I started with a fabric pull, without judgement, pulling out all the colors and fabrics I thought I might want to use. I had decided I wanted to focus my colors on a split complementary scheme, with blue and yellow-orange, orange, and red-orange.



Using my phone to take pictures and turn the fabric to grayscale, I then sorted by value. The two rows of the lightest value fabrics on the right would be my background.


I pinned up all the fabrics on my design board to test them out. I think they look pretty good!


It was exciting to see it come together. Piece by piece I cut and pinned and cut and pinned.


This is how to quilt looked when I turned it in for our blocked assignment. Elizabeth’s suggestions for modification included some shifting of the leaf arrangements, making sure the two stars of the show didn’t sit right on top of each other in a vertical line, and to adjust the background leaves so they weren’t too evenly spaced out. She also recommended changing the main leaves, their solid color doesn’t capture the beauty and interest of their natural variation.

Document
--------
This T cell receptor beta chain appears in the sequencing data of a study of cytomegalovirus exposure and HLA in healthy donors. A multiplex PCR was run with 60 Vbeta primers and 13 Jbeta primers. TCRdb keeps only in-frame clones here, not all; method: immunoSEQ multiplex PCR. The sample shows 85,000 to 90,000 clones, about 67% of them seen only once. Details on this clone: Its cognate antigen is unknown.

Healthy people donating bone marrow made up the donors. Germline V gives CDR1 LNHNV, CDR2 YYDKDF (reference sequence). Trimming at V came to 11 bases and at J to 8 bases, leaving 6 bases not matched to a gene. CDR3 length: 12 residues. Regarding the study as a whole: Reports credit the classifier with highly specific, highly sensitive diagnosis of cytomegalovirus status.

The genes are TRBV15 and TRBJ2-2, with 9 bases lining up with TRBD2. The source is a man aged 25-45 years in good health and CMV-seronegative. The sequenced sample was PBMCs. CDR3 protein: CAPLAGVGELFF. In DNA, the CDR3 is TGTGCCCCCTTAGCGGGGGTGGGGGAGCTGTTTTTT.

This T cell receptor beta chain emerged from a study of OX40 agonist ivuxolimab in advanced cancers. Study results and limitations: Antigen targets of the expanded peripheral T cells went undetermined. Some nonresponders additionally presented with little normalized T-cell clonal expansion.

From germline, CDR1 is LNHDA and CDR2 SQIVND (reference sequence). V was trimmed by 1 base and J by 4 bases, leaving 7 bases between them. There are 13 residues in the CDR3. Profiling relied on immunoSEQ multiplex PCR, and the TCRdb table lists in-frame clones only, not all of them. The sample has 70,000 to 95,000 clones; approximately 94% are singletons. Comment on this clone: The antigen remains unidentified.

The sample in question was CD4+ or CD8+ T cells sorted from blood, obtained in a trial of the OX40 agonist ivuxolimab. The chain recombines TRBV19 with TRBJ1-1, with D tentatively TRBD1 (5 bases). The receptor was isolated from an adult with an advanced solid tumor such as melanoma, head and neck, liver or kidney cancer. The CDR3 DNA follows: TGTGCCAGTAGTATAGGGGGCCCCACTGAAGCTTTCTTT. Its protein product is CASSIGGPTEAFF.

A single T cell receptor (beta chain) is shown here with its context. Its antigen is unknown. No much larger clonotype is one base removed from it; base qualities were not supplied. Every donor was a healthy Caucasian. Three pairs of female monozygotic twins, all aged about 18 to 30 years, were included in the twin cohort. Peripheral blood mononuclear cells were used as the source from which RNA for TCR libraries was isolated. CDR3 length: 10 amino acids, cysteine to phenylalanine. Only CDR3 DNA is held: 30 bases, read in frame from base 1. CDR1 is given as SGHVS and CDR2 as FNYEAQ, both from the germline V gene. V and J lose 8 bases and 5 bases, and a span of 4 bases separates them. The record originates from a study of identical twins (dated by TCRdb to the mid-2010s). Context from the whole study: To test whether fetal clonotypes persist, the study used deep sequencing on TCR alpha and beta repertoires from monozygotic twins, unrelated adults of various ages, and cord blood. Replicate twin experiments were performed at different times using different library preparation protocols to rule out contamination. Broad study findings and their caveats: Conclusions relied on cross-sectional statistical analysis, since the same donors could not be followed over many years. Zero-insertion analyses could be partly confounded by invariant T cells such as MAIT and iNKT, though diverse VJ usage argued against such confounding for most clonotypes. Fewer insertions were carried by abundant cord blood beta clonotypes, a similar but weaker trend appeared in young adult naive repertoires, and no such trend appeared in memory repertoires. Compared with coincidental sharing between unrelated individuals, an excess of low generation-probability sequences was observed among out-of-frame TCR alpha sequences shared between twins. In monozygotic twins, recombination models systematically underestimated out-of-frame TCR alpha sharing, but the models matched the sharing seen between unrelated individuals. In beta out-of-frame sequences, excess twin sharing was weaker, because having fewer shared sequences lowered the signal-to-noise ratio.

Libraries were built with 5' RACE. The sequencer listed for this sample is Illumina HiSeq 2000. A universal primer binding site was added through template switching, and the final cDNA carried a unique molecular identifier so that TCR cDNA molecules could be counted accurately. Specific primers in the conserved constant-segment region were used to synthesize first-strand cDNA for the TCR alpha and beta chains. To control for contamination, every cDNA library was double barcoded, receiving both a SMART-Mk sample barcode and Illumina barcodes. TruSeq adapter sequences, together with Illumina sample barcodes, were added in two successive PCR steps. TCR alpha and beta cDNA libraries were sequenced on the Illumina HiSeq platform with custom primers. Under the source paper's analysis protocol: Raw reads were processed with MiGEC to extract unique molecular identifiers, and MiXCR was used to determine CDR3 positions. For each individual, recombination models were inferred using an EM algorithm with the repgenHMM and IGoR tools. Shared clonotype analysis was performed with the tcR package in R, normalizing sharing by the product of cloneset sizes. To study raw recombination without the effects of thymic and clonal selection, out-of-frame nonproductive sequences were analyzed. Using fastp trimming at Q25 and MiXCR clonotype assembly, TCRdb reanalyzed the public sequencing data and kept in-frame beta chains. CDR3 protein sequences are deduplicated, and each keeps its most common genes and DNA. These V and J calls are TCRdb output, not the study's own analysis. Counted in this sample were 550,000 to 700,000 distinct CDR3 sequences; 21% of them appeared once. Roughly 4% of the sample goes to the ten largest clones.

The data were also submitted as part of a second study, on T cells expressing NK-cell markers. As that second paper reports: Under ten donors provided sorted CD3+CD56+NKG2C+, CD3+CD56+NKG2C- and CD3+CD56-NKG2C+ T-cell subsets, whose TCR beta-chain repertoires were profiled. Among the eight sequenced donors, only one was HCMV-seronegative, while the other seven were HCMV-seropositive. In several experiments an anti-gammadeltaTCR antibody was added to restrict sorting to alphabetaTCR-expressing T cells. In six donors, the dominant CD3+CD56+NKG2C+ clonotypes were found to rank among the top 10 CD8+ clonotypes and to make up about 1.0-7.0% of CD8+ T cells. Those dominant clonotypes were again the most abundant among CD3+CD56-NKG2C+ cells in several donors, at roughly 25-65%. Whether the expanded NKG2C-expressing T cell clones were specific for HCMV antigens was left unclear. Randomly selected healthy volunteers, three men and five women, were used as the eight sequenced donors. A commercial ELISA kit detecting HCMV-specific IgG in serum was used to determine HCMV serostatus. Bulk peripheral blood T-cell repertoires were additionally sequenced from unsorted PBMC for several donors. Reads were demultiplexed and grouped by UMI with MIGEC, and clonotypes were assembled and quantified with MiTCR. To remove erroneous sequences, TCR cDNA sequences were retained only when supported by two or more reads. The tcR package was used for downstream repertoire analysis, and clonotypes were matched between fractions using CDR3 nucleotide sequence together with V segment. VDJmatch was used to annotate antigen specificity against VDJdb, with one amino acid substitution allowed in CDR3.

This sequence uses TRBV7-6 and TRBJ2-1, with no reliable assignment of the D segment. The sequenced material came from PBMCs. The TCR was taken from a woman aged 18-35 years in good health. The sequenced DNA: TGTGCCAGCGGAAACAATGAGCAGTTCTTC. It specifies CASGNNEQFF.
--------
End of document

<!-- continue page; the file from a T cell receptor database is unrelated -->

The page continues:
I wholeheartedly agreed, so back to the drawing board I went (or rather, the dyeing board!). I traced the approximate leaf shape onto white fabric, and after soaking in soda ash, spread it out on the table like I was going to paint it. I then sort of dapped/painted various shades of orange (red-orange, orange, and yellow-orange!) onto the leaf.


I made two versions of each leaf for four leaves, as I wasn’t sure how my technique would work. For one set I made the shift between colors more gradual, and for the other set, I made the dabs more distinct. I also shifted the colors a bit in case one worked better than the other. Once I cut them out and hung them on the quilt, the gradual color change leaves stole the show.